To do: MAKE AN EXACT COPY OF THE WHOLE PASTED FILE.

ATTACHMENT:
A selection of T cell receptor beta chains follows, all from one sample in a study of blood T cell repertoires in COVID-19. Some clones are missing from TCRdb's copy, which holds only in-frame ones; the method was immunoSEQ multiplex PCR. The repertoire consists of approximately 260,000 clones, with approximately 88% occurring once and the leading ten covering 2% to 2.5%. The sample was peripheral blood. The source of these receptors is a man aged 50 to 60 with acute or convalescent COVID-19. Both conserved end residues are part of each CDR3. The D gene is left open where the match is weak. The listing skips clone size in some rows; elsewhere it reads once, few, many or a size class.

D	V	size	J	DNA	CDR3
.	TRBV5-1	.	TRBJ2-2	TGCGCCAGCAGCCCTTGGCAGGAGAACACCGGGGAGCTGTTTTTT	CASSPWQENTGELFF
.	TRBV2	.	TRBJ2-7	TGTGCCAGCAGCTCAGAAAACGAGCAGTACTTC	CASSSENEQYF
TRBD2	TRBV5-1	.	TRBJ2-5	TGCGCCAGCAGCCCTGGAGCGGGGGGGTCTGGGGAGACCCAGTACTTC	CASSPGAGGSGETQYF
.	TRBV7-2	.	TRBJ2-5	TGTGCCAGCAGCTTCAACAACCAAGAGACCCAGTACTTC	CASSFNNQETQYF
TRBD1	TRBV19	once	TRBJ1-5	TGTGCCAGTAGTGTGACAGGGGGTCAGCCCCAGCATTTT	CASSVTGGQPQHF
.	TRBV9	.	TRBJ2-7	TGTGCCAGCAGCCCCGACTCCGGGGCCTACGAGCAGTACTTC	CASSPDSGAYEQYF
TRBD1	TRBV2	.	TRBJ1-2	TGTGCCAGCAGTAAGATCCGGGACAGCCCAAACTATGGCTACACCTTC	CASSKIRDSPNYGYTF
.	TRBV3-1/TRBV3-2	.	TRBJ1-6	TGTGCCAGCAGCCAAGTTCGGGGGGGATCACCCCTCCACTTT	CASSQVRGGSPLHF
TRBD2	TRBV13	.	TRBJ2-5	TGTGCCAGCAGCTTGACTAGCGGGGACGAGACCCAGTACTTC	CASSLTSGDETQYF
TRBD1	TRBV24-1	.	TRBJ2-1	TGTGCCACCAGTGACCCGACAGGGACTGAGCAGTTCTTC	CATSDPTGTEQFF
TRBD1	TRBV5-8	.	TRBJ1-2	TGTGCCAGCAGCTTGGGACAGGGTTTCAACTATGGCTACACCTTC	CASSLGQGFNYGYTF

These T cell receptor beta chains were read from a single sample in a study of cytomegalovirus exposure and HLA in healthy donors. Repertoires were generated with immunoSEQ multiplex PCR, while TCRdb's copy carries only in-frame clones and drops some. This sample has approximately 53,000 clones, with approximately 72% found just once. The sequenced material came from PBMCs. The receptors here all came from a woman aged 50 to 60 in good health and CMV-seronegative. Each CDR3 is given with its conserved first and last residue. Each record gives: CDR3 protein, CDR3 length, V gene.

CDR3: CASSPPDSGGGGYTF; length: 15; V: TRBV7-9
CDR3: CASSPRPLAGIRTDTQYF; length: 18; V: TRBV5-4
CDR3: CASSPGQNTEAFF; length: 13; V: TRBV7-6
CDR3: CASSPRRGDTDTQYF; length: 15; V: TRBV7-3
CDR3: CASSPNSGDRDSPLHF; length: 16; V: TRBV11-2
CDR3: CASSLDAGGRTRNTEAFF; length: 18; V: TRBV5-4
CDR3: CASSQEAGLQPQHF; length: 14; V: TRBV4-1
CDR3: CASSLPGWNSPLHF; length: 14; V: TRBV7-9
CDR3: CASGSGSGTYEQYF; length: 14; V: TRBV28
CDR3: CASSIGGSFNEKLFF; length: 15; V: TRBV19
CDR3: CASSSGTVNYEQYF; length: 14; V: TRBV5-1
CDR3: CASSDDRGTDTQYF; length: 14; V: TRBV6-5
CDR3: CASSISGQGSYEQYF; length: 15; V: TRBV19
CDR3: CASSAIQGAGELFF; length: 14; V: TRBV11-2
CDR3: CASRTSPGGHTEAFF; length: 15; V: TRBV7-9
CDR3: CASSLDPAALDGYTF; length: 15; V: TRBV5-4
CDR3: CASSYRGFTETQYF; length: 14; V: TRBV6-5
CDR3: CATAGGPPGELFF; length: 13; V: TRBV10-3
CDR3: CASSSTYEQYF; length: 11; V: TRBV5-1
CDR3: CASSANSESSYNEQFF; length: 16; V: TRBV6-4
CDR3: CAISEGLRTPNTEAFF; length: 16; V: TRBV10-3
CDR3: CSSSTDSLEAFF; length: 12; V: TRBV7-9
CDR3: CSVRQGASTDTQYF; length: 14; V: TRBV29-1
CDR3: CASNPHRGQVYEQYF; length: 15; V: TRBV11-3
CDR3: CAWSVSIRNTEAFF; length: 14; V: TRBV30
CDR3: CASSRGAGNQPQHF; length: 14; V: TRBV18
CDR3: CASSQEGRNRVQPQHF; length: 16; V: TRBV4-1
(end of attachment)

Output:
A selection of T cell receptor beta chains follows, all from one sample in a study of blood T cell repertoires in COVID-19. Some clones are missing from TCRdb's copy, which holds only in-frame ones; the method was immunoSEQ multiplex PCR. The repertoire consists of approximately 260,000 clones, with approximately 88% occurring once and the leading ten covering 2% to 2.5%. The sample was peripheral blood. The source of these receptors is a man aged 50 to 60 with acute or convalescent COVID-19. Both conserved end residues are part of each CDR3. The D gene is left open where the match is weak. The listing skips clone size in some rows; elsewhere it reads once, few, many or a size class.

D	V	size	J	DNA	CDR3
.	TRBV5-1	.	TRBJ2-2	TGCGCCAGCAGCCCTTGGCAGGAGAACACCGGGGAGCTGTTTTTT	CASSPWQENTGELFF
.	TRBV2	.	TRBJ2-7	TGTGCCAGCAGCTCAGAAAACGAGCAGTACTTC	CASSSENEQYF
TRBD2	TRBV5-1	.	TRBJ2-5	TGCGCCAGCAGCCCTGGAGCGGGGGGGTCTGGGGAGACCCAGTACTTC	CASSPGAGGSGETQYF
.	TRBV7-2	.	TRBJ2-5	TGTGCCAGCAGCTTCAACAACCAAGAGACCCAGTACTTC	CASSFNNQETQYF
TRBD1	TRBV19	once	TRBJ1-5	TGTGCCAGTAGTGTGACAGGGGGTCAGCCCCAGCATTTT	CASSVTGGQPQHF
.	TRBV9	.	TRBJ2-7	TGTGCCAGCAGCCCCGACTCCGGGGCCTACGAGCAGTACTTC	CASSPDSGAYEQYF
TRBD1	TRBV2	.	TRBJ1-2	TGTGCCAGCAGTAAGATCCGGGACAGCCCAAACTATGGCTACACCTTC	CASSKIRDSPNYGYTF
.	TRBV3-1/TRBV3-2	.	TRBJ1-6	TGTGCCAGCAGCCAAGTTCGGGGGGGATCACCCCTCCACTTT	CASSQVRGGSPLHF
TRBD2	TRBV13	.	TRBJ2-5	TGTGCCAGCAGCTTGACTAGCGGGGACGAGACCCAGTACTTC	CASSLTSGDETQYF
TRBD1	TRBV24-1	.	TRBJ2-1	TGTGCCACCAGTGACCCGACAGGGACTGAGCAGTTCTTC	CATSDPTGTEQFF
TRBD1	TRBV5-8	.	TRBJ1-2	TGTGCCAGCAGCTTGGGACAGGGTTTCAACTATGGCTACACCTTC	CASSLGQGFNYGYTF

These T cell receptor beta chains were read from a single sample in a study of cytomegalovirus exposure and HLA in healthy donors. Repertoires were generated with immunoSEQ multiplex PCR, while TCRdb's copy carries only in-frame clones and drops some. This sample has approximately 53,000 clones, with approximately 72% found just once. The sequenced material came from PBMCs. The receptors here all came from a woman aged 50 to 60 in good health and CMV-seronegative. Each CDR3 is given with its conserved first and last residue. Each record gives: CDR3 protein, CDR3 length, V gene.

CDR3: CASSPPDSGGGGYTF; length: 15; V: TRBV7-9
CDR3: CASSPRPLAGIRTDTQYF; length: 18; V: TRBV5-4
CDR3: CASSPGQNTEAFF; length: 13; V: TRBV7-6
CDR3: CASSPRRGDTDTQYF; length: 15; V: TRBV7-3
CDR3: CASSPNSGDRDSPLHF; length: 16; V: TRBV11-2
CDR3: CASSLDAGGRTRNTEAFF; length: 18; V: TRBV5-4
CDR3: CASSQEAGLQPQHF; length: 14; V: TRBV4-1
CDR3: CASSLPGWNSPLHF; length: 14; V: TRBV7-9
CDR3: CASGSGSGTYEQYF; length: 14; V: TRBV28
CDR3: CASSIGGSFNEKLFF; length: 15; V: TRBV19
CDR3: CASSSGTVNYEQYF; length: 14; V: TRBV5-1
CDR3: CASSDDRGTDTQYF; length: 14; V: TRBV6-5
CDR3: CASSISGQGSYEQYF; length: 15; V: TRBV19
CDR3: CASSAIQGAGELFF; length: 14; V: TRBV11-2
CDR3: CASRTSPGGHTEAFF; length: 15; V: TRBV7-9
CDR3: CASSLDPAALDGYTF; length: 15; V: TRBV5-4
CDR3: CASSYRGFTETQYF; length: 14; V: TRBV6-5
CDR3: CATAGGPPGELFF; length: 13; V: TRBV10-3
CDR3: CASSSTYEQYF; length: 11; V: TRBV5-1
CDR3: CASSANSESSYNEQFF; length: 16; V: TRBV6-4
CDR3: CAISEGLRTPNTEAFF; length: 16; V: TRBV10-3
CDR3: CSSSTDSLEAFF; length: 12; V: TRBV7-9
CDR3: CSVRQGASTDTQYF; length: 14; V: TRBV29-1
CDR3: CASNPHRGQVYEQYF; length: 15; V: TRBV11-3
CDR3: CAWSVSIRNTEAFF; length: 14; V: TRBV30
CDR3: CASSRGAGNQPQHF; length: 14; V: TRBV18
CDR3: CASSQEGRNRVQPQHF; length: 16; V: TRBV4-1